Mad Jack Hanks: Tales From The O-NO Ranch 9-16-13

Mad Jack Hanks
Wellington, Colo.

Gentle readers let me take us back to then and them.

Them being the hardy folks that decided to pull up stakes, load up a wagon with all that they felt like they could haul to their new destination out west and arrive with most of it intact. Now, we rent a U-Haul truck or a moving company that is insured to deliver all of our worldly possessions to our new home in very good shape. At least that’s what we expect.

Back then men and women might be required to walk seven to 10 miles a day over rough terrain in a cloud of dust that a team of oxen and a burdened wagon stirred up as the wagon train struggled along. Somewhere along the way to the “new land” a family might have to stop long enough to bury one of their own, maybe even an infant or small child. That person would most likely be laid to rest in rocky soil next to the trail with a crude marker or pile of stones as their epitaph. Can you imagine having to leave a child or anyone out in the wilderness, a place where you would never ever be able to come back to and relive memories? That, my friend, is tough. Now if anyone gets the least bit ill traveling, somewhere along the route will be a medical clinic, an ambulance available or a large hospital to care for the sick.

Back then a house made of sod from the prairie or rough cut timber from the forest would have to be acceptable if you want to survive. Some folks lived in tents until they could have some sort of structure built that was more stable. Now we take our tents, sleeping bags, Coleman stoves and prepared meals to the camp site for a few days of relaxation.

Many times back then water would have to be hauled from the creek or river up to the dwelling for cooking, washing clothes and bodies and maybe even for livestock in some cases. Now, we just turn on the faucet, hot or cold, depending on what our needs are and we can go outside and fill the livestock tubs just by raising a handle.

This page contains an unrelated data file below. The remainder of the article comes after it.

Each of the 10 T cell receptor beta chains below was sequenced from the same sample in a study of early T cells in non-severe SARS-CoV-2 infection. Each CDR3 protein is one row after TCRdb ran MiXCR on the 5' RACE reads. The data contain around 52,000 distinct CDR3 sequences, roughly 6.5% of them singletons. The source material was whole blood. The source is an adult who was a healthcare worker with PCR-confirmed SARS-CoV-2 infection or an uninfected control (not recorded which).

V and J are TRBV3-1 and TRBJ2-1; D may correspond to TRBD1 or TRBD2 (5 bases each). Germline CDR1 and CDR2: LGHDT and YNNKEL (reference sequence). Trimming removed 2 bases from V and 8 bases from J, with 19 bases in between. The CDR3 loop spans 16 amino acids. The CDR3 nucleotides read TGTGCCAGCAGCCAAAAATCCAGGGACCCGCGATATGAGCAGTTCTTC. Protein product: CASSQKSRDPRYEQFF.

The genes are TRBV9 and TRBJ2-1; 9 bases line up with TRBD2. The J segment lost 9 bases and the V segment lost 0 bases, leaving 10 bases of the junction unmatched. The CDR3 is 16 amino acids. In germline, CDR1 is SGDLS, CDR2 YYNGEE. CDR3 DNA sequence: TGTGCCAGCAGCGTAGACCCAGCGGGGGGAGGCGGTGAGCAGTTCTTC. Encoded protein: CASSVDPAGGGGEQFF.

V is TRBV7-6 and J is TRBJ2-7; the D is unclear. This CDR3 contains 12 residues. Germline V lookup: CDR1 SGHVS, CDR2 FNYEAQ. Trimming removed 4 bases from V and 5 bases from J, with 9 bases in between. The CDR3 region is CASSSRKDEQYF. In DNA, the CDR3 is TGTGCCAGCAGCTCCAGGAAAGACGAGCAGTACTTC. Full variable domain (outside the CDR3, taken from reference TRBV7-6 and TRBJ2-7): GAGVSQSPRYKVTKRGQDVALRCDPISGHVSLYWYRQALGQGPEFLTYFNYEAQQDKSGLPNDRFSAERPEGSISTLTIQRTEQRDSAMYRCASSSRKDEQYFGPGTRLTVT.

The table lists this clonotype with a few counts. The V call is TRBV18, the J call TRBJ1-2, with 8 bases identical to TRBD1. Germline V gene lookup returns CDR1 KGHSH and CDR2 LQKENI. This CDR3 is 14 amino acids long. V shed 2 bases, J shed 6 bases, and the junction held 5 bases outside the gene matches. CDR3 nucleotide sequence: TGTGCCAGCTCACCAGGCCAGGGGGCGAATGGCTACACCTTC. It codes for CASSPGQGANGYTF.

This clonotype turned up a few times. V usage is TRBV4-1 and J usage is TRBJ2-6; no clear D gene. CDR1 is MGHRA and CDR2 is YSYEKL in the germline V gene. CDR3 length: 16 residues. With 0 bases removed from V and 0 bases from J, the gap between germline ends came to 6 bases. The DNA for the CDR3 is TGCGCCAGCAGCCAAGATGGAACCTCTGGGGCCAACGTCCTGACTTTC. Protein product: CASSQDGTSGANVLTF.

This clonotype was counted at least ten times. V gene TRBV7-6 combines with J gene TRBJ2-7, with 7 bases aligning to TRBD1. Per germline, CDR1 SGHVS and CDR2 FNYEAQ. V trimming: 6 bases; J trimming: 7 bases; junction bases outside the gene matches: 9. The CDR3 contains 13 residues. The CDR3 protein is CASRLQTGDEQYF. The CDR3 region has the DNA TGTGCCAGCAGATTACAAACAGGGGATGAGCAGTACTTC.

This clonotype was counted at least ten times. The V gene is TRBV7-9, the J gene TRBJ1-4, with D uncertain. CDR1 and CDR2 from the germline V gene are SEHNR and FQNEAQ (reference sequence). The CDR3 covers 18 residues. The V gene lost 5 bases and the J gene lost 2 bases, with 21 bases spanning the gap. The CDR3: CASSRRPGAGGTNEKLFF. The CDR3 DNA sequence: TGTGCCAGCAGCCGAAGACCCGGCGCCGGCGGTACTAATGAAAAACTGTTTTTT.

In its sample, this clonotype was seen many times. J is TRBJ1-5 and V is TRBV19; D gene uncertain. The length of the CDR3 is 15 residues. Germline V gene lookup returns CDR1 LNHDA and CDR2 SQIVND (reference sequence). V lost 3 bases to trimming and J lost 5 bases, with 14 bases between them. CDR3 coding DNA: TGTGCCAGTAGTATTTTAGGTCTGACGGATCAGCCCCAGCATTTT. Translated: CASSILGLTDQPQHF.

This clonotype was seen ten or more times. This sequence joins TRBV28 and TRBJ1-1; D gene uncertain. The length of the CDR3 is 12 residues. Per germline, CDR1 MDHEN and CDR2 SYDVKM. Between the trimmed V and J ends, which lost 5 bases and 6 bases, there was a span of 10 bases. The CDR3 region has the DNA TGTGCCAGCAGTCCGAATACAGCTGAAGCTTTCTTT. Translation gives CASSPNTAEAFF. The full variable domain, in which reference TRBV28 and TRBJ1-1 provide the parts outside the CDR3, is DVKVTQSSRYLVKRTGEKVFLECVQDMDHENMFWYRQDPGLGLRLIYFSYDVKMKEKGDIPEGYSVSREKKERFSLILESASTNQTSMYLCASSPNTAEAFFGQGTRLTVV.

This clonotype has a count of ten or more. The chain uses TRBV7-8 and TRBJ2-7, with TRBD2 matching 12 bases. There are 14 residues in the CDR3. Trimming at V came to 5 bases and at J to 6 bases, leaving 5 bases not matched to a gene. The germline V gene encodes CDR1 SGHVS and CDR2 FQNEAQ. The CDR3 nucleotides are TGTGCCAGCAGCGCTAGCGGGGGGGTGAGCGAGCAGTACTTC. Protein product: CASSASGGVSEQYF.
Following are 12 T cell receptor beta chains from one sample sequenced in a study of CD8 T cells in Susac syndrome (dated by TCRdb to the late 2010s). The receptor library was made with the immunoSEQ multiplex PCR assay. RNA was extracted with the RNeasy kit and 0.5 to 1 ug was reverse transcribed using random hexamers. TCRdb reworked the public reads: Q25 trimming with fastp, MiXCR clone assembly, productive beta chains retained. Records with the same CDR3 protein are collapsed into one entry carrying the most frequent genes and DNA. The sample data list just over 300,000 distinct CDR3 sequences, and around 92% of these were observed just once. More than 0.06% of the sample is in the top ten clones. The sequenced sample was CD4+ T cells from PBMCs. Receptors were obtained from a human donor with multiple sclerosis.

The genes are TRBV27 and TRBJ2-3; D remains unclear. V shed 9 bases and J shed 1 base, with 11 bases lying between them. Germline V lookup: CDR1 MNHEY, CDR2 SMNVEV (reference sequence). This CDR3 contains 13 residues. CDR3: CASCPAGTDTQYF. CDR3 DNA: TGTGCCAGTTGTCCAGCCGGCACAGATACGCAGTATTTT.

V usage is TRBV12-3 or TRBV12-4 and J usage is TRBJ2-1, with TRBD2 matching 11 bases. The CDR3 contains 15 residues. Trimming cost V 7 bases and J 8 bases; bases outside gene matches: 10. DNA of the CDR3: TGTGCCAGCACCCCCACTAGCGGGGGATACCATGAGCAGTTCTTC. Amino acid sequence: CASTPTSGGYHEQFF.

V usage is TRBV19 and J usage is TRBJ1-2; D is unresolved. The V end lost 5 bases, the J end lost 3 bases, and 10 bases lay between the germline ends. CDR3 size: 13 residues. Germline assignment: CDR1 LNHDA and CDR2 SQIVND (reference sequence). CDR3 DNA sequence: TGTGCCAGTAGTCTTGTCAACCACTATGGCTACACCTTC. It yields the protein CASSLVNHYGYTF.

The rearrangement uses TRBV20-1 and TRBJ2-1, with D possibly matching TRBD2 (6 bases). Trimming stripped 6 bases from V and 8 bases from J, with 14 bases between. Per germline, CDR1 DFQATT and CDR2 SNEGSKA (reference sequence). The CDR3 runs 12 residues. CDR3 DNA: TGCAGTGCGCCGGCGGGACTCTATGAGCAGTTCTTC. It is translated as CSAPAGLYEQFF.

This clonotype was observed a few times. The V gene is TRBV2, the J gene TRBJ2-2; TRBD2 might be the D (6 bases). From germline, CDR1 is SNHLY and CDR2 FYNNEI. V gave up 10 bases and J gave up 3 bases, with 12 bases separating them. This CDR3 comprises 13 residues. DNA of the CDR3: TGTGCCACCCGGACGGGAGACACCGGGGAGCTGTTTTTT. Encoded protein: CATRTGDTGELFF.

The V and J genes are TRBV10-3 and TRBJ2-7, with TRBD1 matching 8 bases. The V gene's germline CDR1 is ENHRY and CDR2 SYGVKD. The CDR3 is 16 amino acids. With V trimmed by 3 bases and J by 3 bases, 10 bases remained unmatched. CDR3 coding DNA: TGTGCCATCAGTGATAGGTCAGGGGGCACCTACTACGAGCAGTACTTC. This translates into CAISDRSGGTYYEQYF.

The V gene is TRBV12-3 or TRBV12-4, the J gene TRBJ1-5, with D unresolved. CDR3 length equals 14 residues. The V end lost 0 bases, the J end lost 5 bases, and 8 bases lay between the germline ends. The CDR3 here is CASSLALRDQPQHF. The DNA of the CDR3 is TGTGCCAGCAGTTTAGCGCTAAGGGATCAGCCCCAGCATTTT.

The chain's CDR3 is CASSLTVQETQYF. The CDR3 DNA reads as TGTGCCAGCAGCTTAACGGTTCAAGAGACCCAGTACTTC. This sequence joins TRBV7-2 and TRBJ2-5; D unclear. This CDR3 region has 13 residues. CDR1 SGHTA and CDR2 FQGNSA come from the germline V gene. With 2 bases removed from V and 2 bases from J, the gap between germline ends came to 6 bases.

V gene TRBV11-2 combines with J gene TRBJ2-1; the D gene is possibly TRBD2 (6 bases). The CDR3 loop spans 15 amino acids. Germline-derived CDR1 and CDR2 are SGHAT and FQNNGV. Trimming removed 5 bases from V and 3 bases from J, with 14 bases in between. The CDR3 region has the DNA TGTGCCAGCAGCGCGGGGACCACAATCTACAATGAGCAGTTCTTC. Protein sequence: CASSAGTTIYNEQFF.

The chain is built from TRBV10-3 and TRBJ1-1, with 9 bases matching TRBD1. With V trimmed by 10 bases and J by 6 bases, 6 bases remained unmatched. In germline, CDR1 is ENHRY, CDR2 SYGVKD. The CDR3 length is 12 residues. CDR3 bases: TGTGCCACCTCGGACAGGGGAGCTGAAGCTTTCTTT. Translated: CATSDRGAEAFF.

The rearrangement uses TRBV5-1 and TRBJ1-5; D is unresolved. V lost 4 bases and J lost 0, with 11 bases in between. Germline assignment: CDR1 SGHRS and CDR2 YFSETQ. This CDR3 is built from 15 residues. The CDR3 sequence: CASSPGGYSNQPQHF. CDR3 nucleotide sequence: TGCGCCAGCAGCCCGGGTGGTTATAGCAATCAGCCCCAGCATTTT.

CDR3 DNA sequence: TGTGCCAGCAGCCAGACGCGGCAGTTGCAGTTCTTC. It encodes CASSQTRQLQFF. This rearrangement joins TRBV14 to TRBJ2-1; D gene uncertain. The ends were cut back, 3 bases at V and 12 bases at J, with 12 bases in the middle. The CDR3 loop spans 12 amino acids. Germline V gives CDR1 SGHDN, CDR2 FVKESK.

Back then many times school was held in someone’s home as well as church.

Dances were rare occasions and cowboys might ride 30 miles one way to have an opportunity to hold a pretty woman on the dance floor and then ride 30 miles back to the ranch. Today, I just jump on the Harley, or get in my Buick or the Dodge truck and I’m ready to dance 25 minutes later.

Then there were more men of great courage with a mind set of determination and honor. Always ready to help anyone in need and expect nothing in return.

Sometimes my mind ponders what was really good back then and some of the things that are not so good today even with all that we have been blessed with. Me thinks that too many of us are spoiled rotten, to expectant, and just too plain lazy to give back much to what we have been given. Look up occasional from that iPhone, iPad or whatever and be aware of what’s going on around you. You just might find a way to help someone that really could use your help. Partner, it will make ya feel so good about yourself! After all we are just a “touch” away from having our house warm or cool, and lights that just come on instantly and a screen to watch movies, sports or dramas (soap operas), or our children can be entertained for hours with cute but educational programs. What a deal we have today. Have we been blessed or what? Sometimes in the ER I see folks that don’t appear to be very blessed … there again, I don’t know their backgrounds or their full intentions on how to live their lives.

Stay tuned, check yer cinch on occasion, wave old Glory and take time to thank God for all that we have and can have! I’ll c y’all, all y’all. ❖